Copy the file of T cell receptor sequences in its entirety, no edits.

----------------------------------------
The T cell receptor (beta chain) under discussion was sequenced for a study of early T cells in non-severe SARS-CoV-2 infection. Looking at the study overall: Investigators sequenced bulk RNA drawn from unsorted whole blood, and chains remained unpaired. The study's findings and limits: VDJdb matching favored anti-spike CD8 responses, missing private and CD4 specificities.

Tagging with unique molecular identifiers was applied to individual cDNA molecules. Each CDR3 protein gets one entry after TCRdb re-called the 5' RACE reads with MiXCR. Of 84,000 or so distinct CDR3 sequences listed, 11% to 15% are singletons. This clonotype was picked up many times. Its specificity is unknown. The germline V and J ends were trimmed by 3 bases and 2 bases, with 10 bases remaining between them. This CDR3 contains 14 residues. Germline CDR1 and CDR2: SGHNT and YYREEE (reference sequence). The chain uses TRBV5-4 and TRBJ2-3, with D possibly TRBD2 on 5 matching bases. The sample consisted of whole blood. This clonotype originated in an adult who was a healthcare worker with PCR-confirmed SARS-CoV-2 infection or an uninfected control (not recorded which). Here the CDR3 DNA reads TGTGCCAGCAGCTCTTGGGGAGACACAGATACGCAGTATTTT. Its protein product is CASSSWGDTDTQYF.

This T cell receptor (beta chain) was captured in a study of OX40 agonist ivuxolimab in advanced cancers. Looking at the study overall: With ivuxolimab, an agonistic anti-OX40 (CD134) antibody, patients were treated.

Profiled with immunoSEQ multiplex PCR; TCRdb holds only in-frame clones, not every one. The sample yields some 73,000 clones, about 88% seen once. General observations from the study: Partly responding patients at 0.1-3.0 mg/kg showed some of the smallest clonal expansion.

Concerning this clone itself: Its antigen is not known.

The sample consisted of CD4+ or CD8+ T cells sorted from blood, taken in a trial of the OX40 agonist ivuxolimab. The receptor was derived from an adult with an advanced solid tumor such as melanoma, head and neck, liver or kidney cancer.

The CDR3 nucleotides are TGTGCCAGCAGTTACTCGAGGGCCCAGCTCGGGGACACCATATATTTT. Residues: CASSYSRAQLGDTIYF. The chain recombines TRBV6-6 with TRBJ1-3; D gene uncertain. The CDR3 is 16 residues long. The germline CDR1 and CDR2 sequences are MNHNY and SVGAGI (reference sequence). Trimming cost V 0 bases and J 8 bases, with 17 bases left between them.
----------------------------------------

The T cell receptor (beta chain) under discussion was sequenced for a study of early T cells in non-severe SARS-CoV-2 infection. Looking at the study overall: Investigators sequenced bulk RNA drawn from unsorted whole blood, and chains remained unpaired. The study's findings and limits: VDJdb matching favored anti-spike CD8 responses, missing private and CD4 specificities.

Tagging with unique molecular identifiers was applied to individual cDNA molecules. Each CDR3 protein gets one entry after TCRdb re-called the 5' RACE reads with MiXCR. Of 84,000 or so distinct CDR3 sequences listed, 11% to 15% are singletons. This clonotype was picked up many times. Its specificity is unknown. The germline V and J ends were trimmed by 3 bases and 2 bases, with 10 bases remaining between them. This CDR3 contains 14 residues. Germline CDR1 and CDR2: SGHNT and YYREEE (reference sequence). The chain uses TRBV5-4 and TRBJ2-3, with D possibly TRBD2 on 5 matching bases. The sample consisted of whole blood. This clonotype originated in an adult who was a healthcare worker with PCR-confirmed SARS-CoV-2 infection or an uninfected control (not recorded which). Here the CDR3 DNA reads TGTGCCAGCAGCTCTTGGGGAGACACAGATACGCAGTATTTT. Its protein product is CASSSWGDTDTQYF.

This T cell receptor (beta chain) was captured in a study of OX40 agonist ivuxolimab in advanced cancers. Looking at the study overall: With ivuxolimab, an agonistic anti-OX40 (CD134) antibody, patients were treated.

Profiled with immunoSEQ multiplex PCR; TCRdb holds only in-frame clones, not every one. The sample yields some 73,000 clones, about 88% seen once. General observations from the study: Partly responding patients at 0.1-3.0 mg/kg showed some of the smallest clonal expansion.

Concerning this clone itself: Its antigen is not known.

The sample consisted of CD4+ or CD8+ T cells sorted from blood, taken in a trial of the OX40 agonist ivuxolimab. The receptor was derived from an adult with an advanced solid tumor such as melanoma, head and neck, liver or kidney cancer.

The CDR3 nucleotides are TGTGCCAGCAGTTACTCGAGGGCCCAGCTCGGGGACACCATATATTTT. Residues: CASSYSRAQLGDTIYF. The chain recombines TRBV6-6 with TRBJ1-3; D gene uncertain. The CDR3 is 16 residues long. The germline CDR1 and CDR2 sequences are MNHNY and SVGAGI (reference sequence). Trimming cost V 0 bases and J 8 bases, with 17 bases left between them.